I will not stand for people judging my experience based off of people who clearly don't get what these trips are all about. The Dominican is my happy place. I love the children that I have bonded with more than I ever imagined was possible. I dread the day that our ten year relationship comes to an end, and I'm almost certain that I will have to be forcefully removed from the village on that day. My time there is never enough and when I say take me back, I really mean it.

Tuesday, May 27, 2014

My Empty Nest

For anyone who is a first child, or an older sibling, there was probably a day where your parents sat you down to tell you that mommy is pregnant and that you are going to be (in my case) a big sister.

I don't remember the day this happened to me, but I'm sure that my parents communicated to me that I was going to have a very important job of looking after my baby sister. They probably gave me a book to help explain the changes that were to come and what being a big sister entails.

There are books parents can buy to help them through different developmental stages in their children's lives, and books that help them deal with siblings that aren't getting along.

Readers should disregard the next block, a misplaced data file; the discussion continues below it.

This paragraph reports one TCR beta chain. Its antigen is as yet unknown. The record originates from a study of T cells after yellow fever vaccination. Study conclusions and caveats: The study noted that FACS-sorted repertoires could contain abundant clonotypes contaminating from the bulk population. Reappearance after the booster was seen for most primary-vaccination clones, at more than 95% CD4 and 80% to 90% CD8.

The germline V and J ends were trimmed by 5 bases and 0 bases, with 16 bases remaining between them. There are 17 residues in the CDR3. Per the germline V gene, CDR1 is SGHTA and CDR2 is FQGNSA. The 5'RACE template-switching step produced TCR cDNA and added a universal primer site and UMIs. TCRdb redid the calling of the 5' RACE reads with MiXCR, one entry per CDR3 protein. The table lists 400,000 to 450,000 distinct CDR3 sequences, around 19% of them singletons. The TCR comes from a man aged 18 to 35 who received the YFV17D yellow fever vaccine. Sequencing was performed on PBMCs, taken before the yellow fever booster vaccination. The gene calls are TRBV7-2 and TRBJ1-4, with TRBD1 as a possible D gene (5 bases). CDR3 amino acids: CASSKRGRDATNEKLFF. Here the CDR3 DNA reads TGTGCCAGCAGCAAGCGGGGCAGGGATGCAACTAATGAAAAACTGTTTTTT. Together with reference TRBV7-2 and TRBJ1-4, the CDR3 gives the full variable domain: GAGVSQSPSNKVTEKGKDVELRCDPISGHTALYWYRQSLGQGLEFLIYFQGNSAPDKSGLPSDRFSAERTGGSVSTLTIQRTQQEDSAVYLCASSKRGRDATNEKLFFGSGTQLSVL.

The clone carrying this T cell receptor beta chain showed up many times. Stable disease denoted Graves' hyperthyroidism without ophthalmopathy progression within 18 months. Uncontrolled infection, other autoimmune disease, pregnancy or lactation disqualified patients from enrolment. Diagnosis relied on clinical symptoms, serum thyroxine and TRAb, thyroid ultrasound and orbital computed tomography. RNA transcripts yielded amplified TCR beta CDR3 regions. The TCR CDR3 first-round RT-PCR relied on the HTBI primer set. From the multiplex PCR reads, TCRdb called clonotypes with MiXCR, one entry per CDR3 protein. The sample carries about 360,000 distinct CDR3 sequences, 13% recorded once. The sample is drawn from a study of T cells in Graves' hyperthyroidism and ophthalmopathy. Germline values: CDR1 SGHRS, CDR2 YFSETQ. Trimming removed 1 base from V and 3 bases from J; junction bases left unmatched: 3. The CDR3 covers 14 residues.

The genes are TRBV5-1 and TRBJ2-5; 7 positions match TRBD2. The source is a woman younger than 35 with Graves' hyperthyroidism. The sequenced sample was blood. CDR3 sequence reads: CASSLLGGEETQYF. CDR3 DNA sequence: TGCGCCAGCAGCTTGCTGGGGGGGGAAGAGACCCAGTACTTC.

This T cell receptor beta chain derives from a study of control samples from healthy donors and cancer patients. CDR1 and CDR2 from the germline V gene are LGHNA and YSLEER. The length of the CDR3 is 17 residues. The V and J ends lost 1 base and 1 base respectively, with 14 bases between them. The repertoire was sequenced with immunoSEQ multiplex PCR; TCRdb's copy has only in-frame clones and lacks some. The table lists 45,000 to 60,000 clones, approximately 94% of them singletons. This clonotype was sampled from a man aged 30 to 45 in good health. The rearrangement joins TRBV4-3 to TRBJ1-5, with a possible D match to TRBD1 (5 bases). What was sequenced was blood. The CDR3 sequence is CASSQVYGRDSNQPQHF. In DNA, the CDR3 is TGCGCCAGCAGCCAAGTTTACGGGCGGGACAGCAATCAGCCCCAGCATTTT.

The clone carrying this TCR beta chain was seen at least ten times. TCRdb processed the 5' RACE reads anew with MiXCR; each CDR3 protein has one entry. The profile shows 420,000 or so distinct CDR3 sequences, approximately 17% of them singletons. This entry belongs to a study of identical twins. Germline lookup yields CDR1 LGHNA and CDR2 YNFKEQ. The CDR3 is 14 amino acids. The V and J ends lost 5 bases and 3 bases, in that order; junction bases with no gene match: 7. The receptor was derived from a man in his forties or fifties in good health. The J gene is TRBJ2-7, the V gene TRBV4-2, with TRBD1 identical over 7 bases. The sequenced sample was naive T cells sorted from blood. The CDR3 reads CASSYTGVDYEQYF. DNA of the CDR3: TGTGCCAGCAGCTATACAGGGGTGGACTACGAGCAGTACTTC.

And when this time finally comes, there are books available for parents to help them cope with their children going off to college. Describing how things will change, and how to adjust to the changes that will take place.

They don't make books for big sisters telling them how to deal with their little growing up and going away to college.

I chose to go to a college in the same state as my family because 1) I got a full ride to any in-state school, and 2) I wanted to be near them still.

I knew that being near them would make the transition much easier on everyone. And I have loved being able to be near my family still.